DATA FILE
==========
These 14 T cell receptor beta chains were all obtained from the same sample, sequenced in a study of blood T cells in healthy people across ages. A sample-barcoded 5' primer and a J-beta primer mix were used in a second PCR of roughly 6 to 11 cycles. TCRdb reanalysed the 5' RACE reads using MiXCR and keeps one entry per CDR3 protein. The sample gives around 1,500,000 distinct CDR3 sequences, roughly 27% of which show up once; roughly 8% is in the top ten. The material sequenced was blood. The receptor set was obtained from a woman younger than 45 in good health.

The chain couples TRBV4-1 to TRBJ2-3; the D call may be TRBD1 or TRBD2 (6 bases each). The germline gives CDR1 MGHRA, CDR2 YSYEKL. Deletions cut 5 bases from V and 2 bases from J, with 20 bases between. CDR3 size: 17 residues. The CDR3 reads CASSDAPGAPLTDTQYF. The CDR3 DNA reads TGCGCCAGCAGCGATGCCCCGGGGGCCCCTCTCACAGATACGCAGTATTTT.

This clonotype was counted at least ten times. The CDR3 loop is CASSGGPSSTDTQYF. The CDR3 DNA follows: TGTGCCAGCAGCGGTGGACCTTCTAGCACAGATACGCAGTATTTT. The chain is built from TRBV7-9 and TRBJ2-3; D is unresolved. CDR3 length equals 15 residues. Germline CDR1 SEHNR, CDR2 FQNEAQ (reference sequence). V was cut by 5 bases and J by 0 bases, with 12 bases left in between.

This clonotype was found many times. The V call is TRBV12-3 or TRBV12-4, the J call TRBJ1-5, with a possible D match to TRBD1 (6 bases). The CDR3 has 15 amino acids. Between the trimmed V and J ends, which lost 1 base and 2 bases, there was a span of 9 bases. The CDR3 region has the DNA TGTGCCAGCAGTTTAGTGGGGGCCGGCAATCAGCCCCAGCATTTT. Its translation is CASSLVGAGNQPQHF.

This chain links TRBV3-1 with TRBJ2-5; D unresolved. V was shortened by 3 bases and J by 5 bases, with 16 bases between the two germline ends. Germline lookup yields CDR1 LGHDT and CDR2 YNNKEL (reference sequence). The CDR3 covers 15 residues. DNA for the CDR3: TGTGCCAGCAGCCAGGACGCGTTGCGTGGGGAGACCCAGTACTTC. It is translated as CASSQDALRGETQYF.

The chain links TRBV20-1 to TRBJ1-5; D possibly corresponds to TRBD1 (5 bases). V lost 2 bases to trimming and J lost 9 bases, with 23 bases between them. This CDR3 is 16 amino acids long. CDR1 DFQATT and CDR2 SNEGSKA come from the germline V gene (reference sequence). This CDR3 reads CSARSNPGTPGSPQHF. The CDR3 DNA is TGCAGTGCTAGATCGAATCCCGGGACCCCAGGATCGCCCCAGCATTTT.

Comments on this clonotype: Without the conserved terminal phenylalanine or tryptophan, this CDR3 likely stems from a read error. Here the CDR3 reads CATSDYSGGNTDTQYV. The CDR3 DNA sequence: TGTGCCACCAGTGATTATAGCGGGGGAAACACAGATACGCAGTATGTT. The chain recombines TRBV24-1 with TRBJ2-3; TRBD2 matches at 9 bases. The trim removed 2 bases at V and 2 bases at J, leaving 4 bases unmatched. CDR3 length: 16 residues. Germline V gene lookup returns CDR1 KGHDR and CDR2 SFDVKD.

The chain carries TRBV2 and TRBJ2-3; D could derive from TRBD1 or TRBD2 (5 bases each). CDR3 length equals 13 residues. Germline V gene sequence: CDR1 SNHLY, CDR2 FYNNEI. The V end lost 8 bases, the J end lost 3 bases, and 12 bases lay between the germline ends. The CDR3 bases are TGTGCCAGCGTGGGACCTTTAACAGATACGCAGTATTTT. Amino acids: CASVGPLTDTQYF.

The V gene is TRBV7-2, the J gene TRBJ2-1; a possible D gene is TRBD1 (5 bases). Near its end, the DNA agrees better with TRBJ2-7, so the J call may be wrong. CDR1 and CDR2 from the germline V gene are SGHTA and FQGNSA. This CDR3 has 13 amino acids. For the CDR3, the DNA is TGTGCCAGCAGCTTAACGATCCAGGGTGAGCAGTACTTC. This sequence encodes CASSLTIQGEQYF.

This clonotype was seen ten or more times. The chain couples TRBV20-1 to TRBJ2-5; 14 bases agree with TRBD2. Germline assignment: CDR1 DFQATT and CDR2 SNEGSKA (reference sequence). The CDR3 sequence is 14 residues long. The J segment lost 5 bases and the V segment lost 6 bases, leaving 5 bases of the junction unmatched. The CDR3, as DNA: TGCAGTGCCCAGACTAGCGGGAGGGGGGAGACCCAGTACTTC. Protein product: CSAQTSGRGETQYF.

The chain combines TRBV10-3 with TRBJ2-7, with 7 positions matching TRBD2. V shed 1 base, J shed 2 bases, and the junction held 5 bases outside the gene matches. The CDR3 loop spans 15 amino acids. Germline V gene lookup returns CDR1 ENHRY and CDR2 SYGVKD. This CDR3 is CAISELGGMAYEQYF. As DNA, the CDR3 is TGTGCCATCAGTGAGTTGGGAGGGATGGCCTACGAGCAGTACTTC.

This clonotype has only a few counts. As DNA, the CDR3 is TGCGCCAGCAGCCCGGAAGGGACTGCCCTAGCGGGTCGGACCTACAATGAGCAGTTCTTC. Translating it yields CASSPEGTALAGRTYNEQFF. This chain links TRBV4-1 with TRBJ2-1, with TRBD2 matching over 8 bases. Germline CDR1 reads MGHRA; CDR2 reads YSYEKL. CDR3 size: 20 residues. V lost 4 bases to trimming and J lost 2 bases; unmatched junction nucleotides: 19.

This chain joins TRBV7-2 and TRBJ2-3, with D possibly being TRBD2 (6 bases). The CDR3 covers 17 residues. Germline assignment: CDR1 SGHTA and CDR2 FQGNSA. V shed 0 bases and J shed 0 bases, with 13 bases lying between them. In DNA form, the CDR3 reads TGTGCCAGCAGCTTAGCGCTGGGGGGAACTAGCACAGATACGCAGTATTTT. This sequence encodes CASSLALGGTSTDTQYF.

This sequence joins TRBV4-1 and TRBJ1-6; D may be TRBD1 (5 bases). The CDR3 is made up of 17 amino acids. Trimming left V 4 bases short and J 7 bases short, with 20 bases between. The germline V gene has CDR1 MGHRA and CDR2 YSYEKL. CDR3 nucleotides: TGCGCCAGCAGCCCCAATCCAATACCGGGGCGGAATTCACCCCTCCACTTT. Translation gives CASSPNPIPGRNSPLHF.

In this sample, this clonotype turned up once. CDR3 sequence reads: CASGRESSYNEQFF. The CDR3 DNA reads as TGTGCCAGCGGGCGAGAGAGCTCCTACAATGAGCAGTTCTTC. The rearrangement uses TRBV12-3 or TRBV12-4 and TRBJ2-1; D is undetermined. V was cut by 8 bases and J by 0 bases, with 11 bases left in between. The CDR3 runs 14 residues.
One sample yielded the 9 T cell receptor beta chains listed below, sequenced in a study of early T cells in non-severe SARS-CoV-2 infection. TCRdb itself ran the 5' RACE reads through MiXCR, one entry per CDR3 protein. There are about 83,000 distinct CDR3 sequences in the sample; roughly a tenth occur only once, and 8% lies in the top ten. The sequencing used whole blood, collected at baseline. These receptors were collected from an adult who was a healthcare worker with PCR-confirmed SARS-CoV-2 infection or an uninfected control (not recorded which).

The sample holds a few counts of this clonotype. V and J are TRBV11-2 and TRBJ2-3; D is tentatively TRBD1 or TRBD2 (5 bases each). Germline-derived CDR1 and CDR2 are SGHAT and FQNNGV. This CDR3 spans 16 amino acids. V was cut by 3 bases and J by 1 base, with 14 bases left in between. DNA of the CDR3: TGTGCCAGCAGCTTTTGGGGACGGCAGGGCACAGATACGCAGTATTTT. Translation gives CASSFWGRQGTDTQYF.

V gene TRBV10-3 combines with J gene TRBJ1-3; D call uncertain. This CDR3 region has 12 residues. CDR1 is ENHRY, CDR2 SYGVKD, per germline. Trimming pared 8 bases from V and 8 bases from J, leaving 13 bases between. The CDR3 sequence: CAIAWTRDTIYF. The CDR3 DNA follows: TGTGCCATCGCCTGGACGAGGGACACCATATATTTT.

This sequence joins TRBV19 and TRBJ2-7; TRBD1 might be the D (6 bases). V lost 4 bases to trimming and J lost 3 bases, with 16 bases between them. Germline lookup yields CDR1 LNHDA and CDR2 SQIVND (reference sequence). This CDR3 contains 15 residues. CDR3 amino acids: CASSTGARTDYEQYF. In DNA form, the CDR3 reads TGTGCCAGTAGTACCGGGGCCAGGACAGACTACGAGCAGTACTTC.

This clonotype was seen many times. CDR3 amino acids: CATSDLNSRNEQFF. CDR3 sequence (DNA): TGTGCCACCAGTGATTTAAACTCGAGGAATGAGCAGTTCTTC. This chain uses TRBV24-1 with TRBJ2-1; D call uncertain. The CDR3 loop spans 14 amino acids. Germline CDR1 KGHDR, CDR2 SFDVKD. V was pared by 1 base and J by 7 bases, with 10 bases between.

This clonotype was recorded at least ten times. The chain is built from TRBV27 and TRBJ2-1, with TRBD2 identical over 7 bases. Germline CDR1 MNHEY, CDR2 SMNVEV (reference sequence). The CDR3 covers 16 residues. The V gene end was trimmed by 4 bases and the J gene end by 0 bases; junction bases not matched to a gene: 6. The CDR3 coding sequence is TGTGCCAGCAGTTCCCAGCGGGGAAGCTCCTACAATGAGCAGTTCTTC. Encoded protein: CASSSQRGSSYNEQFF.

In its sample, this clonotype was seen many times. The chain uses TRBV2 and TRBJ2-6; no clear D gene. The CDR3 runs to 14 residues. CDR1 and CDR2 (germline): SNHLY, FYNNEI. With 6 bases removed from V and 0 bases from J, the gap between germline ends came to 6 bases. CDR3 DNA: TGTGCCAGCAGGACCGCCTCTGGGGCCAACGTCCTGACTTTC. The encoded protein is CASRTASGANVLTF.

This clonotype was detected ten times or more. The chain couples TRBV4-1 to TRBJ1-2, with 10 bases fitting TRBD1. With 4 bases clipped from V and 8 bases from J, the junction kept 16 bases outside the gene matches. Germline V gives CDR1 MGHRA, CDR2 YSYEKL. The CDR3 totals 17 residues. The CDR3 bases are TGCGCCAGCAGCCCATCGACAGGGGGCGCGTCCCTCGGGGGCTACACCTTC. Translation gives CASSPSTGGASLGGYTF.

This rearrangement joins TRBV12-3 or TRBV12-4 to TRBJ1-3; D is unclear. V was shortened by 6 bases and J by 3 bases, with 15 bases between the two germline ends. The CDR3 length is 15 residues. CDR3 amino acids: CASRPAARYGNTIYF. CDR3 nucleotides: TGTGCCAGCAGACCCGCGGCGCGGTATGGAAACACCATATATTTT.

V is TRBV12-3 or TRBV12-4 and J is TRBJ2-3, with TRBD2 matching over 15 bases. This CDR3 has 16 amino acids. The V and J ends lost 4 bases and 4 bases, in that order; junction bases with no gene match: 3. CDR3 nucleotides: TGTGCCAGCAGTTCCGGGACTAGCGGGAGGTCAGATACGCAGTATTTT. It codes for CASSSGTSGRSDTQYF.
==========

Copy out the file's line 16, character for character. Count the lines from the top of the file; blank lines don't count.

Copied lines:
One sample yielded the 9 T cell receptor beta chains listed below, sequenced in a study of early T cells in non-severe SARS-CoV-2 infection. TCRdb itself ran the 5' RACE reads through MiXCR, one entry per CDR3 protein. There are about 83,000 distinct CDR3 sequences in the sample; roughly a tenth occur only once, and 8% lies in the top ten. The sequencing used whole blood, collected at baseline. These receptors were collected from an adult who was a healthcare worker with PCR-confirmed SARS-CoV-2 infection or an uninfected control (not recorded which).